Policy-critical recommendations on mental health, welfare conditionality and employment just launched
University of Glasgow scholars in partnership with social security and mental health experts have launched a series of recommendations to help support people with mental health problems in entering, maintaining, and returning to work.
The Glasgow project team, including Professor Sharon Wright; Professor Vittal Katikireddi, Professor Nick Bailey, Dr Alasdair Stewart and Dr Anna Gawlewicz, have launched a series of policy recommendations on mental health, welfare conditionality and employment.
The recommendations have been co-produced with the social security and mental health experts including Poverty Alliance, Inclusion Scotland and Mind. The recommendations are informed by research funded by the Health Foundation.
This comes out at a time when the UK’s social security system is struggling to support people with mental health problems in entering, maintaining and returning to work, and the levels of mental ill health have been on the rise as a result of Covid-19.
Following a series of workshops with 28 social security and mental health experts in Scotland and England, key recommendations suggested by Professor Wright and the project team are:
- Build a trusted and transparent social security system, where people with mental health problems are not subject to a one-size-fits-all approach to conditionality.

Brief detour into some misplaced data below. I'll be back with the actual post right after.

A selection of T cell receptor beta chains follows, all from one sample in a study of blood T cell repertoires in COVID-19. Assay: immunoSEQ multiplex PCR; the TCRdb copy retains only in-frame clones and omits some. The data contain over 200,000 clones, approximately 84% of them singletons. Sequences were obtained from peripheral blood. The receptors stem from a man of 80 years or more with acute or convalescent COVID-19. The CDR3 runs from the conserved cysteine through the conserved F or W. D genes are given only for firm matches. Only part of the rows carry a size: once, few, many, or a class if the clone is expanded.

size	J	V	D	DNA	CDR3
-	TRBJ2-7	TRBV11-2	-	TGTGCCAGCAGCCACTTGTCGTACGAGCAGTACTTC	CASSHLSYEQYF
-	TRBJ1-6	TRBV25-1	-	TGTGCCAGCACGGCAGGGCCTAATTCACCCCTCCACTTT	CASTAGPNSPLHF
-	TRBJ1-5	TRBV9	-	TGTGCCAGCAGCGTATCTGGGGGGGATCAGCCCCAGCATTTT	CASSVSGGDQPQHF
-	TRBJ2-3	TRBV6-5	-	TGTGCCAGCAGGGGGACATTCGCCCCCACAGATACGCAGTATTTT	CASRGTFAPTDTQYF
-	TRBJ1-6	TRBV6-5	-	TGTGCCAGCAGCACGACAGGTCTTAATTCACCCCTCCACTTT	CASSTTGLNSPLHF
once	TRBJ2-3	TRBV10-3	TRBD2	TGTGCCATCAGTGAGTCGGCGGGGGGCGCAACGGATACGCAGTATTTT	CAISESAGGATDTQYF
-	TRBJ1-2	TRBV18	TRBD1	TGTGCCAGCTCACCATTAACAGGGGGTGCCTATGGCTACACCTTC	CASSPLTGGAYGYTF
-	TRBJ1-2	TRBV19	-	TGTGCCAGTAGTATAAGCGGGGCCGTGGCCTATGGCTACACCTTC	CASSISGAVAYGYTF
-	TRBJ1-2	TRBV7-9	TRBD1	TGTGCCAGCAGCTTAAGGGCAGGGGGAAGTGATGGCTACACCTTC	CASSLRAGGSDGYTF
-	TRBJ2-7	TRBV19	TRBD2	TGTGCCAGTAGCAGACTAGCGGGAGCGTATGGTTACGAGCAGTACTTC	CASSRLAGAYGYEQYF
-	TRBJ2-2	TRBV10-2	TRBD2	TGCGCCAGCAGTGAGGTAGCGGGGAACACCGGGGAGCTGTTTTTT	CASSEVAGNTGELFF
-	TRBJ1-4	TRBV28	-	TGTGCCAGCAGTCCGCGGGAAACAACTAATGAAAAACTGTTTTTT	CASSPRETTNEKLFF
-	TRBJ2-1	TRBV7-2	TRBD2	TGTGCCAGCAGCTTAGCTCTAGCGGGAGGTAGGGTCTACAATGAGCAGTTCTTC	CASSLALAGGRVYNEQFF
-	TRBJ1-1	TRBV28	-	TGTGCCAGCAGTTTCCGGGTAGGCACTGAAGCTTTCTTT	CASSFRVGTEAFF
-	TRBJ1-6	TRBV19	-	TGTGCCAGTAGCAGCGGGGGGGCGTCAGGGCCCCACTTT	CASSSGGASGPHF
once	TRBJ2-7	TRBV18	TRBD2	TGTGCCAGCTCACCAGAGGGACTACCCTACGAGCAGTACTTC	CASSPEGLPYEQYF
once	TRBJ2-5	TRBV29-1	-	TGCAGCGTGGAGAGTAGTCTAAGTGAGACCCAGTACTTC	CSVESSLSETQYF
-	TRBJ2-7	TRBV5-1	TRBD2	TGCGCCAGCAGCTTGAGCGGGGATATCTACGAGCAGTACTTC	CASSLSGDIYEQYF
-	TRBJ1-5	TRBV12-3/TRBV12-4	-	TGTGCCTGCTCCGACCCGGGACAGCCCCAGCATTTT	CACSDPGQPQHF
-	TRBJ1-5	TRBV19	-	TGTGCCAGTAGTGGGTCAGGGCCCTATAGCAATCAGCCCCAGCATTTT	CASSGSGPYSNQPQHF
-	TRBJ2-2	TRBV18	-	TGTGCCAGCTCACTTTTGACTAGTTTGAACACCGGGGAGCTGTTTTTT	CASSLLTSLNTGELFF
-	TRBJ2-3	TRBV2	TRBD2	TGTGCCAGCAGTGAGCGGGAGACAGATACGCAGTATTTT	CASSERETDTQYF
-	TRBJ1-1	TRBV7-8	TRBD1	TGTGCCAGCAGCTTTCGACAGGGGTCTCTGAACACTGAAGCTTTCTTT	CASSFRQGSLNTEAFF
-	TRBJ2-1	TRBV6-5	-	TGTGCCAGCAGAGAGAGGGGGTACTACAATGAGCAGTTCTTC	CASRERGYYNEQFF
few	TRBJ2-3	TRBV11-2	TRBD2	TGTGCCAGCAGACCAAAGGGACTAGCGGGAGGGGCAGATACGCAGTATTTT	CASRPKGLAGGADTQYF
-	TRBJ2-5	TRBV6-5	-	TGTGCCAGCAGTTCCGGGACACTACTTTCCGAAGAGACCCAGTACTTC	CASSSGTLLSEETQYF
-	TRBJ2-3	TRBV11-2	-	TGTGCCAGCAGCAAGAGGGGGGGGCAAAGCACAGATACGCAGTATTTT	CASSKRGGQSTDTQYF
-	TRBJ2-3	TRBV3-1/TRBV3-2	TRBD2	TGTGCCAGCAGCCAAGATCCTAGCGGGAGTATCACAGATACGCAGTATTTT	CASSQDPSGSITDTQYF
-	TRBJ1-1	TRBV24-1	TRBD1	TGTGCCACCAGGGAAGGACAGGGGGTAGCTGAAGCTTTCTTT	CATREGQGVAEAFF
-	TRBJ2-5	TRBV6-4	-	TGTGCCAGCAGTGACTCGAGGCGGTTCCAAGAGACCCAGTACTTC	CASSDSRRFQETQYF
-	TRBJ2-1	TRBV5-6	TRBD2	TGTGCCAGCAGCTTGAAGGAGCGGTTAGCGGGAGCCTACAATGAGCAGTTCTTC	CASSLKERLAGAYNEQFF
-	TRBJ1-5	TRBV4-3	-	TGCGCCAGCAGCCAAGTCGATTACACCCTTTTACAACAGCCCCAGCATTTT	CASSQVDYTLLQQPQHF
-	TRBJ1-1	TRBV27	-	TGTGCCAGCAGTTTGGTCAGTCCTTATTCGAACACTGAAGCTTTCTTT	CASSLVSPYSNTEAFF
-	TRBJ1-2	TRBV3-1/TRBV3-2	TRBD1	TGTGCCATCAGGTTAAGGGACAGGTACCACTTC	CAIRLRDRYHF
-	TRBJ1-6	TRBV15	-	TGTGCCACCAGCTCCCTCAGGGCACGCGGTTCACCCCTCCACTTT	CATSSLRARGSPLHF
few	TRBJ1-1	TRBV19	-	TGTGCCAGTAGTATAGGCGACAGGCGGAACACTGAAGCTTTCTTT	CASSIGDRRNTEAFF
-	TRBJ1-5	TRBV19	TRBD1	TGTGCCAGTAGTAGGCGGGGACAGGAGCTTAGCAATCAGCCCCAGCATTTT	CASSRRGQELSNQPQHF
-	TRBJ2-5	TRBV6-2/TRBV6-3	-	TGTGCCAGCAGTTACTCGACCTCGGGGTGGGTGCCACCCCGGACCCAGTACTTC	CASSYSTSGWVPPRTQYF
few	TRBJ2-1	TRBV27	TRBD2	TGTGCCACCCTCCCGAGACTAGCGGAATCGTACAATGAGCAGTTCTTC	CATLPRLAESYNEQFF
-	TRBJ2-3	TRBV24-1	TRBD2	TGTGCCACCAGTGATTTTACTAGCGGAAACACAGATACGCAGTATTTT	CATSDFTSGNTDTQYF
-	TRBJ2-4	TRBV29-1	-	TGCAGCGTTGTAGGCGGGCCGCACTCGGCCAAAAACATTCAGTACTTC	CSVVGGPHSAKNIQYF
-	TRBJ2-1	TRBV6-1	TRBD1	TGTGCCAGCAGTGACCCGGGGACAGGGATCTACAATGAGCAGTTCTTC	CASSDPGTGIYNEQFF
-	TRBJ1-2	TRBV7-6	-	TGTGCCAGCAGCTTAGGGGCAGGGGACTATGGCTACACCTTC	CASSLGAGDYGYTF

- Provide personalised support and improve the experiences of people with mental health problems in Jobcentre Plus.
- UK and Scottish Governments should provide sustainable investment to evidence-based, personalised employability interventions for people with mental health problems. Specifically, Individual Placement and Support services should be fully integrated into UK and Scottish employability provision.
Professor Wright, based at the School of Social and Political Sciences, said: “Reform is urgently needed to the current provision of employment support for people with mental health problems across the UK.
“Mental health needs to be better recognised in our social security system and people with mental health problems need much more support without the fear of losing entitlement.”
The Health Foundation funded research that informs the recommendations finds that there are huge discrepancies between the UK’s policy statements and the actual experience of people with mental health problems. Despite being increasingly present in policy documents, mental health remains invalidated within the welfare system.
Furthermore, the experience of welfare conditionality among people with mental health problems is largely negative. The pressures arising from conditionality and its disempowering nature are likely to exacerbate mental health problems.
The full report is available to download HERE.
First published: 2 November 2020